THE FOLLOWING ARTICLE ON THE DOCTOR AND MR. DYLAN WAS PUBLISHED IN THE UNIVERSITY OF CHICAGO PRITZKER SCHOOL OF MEDICINE’S SPRING 2015 ISSUE OF THE MAGAZINE MEDICINE ON THE MIDWAY:
The Physician’s Late-Night Reading List
Two Pritzker alums pen captivating tales
By Brooke E. O’Neill
For most physicians, writing — patient notes, case histories, perhaps journal articles — is part of the job. But for anesthesiologist-novelist Rick Novak, MD’80, and neurosurgeon-memoirist Moris Senegor, MD’82, it’s a second career that consumes early morning hours long before they step into the OR.
Fans of John Grisham will find a kindred spirit in Novak, whose fast-paced medical thriller, The Doctor & Mr. Dylan, transports readers to rural Northern Minnesota, where an accomplished physician and a deranged anesthetist who thinks he’s rock legend Bob Dylan see their worlds collide in the most unexpected ways.
Delivering real-life twists and turns — and a love letter to the Bay Area — is Senegor’s Dogmeat: A Memoir of Love and Neurosurgery in San Francisco, a coming-of-age tale chronicling the author’s away rotation with renowned neurosurgeon Charles Wilson, MD, at the University of California, San Francisco. Brutally honest, it spares no details of a time Senegor, who also served as a resident under the University of Chicago’s famed neurosurgery chair Sean Mullan, MD, describes as “one of the biggest failures of my life.”
One a vividly imagined nail-biter, the other an intimate peek into the surgical suite, both books deliver an ample dose of intensity and drama.
The Doctor and Mr. Dylan
By Rick Novak, MD’80
“I thought it was a novel way of killing someone,” said Rick Novak, deputy chief of anesthesiology at Stanford University, describing the imagined hospital death that was the genesis of his dark thriller The Doctor & Mr. Dylan. A huge Bob Dylan fan — the rock icon was born in Novak’s hometown of Hibbing, Minnesota, where the story takes place — he then dreamed up a possible culprit: a psychotic anesthetist who thinks he’s Dylan.
From there, the words flowed. “I would write whenever I was with my laptop and had a free moment: in mornings, in evenings, in gaps between cases,” said Novak, who also blogs about anesthesia topics. “I don’t sleep much.”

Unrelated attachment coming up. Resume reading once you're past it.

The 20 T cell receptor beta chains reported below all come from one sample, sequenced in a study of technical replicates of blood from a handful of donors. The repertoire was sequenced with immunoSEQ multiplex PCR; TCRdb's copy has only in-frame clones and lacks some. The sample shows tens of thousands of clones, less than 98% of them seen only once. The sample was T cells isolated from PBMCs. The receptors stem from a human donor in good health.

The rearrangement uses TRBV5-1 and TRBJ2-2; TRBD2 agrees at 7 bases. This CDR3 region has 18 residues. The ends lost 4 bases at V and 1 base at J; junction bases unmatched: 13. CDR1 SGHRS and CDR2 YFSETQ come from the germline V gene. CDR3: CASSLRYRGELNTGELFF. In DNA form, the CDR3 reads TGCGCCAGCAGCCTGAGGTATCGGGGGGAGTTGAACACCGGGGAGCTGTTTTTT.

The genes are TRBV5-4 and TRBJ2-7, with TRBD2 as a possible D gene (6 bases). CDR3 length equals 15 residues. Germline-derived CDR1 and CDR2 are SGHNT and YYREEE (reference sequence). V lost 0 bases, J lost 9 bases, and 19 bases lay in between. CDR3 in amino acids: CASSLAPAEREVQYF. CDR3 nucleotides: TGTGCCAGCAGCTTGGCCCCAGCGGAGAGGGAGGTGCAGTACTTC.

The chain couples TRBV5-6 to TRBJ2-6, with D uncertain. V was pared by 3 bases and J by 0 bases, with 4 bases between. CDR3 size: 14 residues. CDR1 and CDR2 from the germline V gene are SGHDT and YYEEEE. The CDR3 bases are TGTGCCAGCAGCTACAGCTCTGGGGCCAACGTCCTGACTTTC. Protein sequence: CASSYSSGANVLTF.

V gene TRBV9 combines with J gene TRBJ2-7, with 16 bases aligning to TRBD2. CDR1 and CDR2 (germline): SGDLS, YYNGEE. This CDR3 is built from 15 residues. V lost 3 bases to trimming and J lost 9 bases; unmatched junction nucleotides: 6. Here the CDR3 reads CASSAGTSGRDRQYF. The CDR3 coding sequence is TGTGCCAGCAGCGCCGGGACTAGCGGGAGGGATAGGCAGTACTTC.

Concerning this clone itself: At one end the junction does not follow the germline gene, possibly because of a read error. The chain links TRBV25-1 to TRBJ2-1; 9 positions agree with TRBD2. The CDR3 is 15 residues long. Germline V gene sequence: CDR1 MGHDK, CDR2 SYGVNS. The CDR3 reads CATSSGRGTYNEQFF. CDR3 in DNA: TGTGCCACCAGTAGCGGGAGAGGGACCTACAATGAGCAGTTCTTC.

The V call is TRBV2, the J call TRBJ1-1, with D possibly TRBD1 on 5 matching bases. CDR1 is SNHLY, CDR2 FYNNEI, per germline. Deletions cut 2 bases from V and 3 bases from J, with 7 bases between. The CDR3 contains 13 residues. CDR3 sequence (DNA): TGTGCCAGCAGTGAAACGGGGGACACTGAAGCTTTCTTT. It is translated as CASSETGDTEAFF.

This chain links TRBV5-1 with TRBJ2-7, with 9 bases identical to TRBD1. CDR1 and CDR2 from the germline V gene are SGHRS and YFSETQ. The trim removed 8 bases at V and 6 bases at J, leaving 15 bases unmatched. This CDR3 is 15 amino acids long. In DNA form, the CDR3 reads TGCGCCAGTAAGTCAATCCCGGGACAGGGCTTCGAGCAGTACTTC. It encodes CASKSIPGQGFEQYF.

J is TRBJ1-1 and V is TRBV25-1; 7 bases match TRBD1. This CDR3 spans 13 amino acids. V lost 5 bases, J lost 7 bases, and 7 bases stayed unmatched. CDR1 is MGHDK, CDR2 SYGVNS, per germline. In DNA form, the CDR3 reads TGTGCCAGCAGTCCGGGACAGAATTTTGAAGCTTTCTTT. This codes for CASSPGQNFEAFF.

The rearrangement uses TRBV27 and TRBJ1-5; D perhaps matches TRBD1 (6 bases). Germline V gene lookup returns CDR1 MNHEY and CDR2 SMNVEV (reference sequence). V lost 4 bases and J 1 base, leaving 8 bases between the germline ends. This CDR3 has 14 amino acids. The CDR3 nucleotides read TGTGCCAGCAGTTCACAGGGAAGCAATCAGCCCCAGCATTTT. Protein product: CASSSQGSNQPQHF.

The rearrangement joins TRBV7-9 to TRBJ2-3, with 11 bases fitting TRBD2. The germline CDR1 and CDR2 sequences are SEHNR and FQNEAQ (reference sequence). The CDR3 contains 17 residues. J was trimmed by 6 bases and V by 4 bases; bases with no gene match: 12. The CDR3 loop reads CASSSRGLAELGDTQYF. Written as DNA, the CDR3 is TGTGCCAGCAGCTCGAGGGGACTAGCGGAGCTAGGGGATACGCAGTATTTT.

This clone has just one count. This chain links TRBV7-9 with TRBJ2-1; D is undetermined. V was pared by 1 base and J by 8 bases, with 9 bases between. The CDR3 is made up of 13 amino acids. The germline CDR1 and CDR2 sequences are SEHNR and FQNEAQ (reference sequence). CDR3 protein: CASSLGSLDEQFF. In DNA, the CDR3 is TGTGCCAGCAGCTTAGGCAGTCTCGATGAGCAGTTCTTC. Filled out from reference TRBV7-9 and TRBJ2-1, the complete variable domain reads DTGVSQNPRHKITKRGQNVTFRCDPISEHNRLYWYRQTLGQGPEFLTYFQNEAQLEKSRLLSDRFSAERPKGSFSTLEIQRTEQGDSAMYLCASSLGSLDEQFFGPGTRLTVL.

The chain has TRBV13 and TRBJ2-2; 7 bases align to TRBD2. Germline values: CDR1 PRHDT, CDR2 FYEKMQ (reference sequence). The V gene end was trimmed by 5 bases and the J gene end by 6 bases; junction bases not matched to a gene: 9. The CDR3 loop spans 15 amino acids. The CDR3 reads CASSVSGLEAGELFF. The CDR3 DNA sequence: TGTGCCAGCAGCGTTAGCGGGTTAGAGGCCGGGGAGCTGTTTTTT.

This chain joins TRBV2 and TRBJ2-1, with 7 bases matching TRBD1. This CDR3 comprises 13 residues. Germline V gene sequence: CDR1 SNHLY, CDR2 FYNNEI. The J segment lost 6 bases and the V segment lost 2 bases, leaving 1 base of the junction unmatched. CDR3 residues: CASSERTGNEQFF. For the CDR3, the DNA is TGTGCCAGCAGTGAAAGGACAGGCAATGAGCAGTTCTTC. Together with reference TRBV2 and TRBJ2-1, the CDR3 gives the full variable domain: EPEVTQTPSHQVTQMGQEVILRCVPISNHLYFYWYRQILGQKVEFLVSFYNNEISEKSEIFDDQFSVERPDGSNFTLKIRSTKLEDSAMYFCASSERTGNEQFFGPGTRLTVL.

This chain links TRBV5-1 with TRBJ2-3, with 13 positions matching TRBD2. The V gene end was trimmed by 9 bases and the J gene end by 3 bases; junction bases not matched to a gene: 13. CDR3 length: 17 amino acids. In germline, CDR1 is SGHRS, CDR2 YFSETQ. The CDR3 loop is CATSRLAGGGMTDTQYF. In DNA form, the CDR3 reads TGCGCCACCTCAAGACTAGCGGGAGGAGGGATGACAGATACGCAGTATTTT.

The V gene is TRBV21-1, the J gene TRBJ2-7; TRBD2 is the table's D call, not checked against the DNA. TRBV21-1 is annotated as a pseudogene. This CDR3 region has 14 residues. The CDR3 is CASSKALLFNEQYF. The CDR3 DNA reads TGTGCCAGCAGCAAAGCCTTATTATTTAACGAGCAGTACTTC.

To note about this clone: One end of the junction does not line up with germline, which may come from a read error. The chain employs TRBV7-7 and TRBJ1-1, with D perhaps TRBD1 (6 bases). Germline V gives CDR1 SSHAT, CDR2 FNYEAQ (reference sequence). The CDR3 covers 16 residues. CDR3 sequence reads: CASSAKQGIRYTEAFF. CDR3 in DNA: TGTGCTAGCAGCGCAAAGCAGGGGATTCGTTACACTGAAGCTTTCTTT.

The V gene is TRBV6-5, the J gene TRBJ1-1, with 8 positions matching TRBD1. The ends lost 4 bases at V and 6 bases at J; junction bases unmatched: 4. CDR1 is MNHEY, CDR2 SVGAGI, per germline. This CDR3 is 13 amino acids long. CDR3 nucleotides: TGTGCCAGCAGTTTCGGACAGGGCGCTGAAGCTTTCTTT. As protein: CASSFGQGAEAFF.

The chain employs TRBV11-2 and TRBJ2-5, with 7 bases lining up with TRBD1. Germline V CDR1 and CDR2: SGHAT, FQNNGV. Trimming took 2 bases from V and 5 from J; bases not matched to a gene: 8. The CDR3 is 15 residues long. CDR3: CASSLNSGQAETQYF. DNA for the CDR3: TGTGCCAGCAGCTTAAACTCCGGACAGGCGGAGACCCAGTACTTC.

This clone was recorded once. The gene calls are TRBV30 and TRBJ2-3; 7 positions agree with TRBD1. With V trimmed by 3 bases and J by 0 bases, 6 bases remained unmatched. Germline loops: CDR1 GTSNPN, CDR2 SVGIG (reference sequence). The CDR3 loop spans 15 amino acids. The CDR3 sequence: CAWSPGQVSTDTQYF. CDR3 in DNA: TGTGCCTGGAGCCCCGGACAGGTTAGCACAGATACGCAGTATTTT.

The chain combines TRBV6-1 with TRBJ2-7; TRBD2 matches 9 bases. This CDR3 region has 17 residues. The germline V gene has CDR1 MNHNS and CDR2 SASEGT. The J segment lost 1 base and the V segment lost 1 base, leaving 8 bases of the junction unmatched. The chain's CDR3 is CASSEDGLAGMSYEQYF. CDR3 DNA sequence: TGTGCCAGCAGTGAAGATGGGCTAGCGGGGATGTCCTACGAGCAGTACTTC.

After finishing the manuscript — one year to write, another to edit — came the challenge of finding a publisher. “In anesthesia, I’m an expert,” Novak said. “In the literary world, I’m an unknown.” After 207 responses of “no, thanks” or no answer at all, he landed an agent. Two months later, she informed him that Pegasus Books had bought his debut novel.
“I started crying,” Novak admits. “I have a third grader and at the time the big word the class was learning was ‘perseverance.’ That was it exactly.”
Check out more of Novak’s writing or get in touch at ricknovak.com or theanesthesiaconsultant.com.
My name is Dr. Nico Antone. I’m an anesthesiologist, and my job is to keep people alive. Nothing could inspire me to harm a patient. Alexandra Antone was my wife. Alexandra and I hadn’t lived together for nearly a year. I dreaded every encounter with the woman. I wished she would board a boat, sail off into the sunset, and never return. She needed an urgent appendectomy on a snowy winter morning in a small Minnesota town. Anesthetist options were limited.
Life is a series of choices. I chose to be my wife’s doctor. It was an opportunity to silence her, and I took it.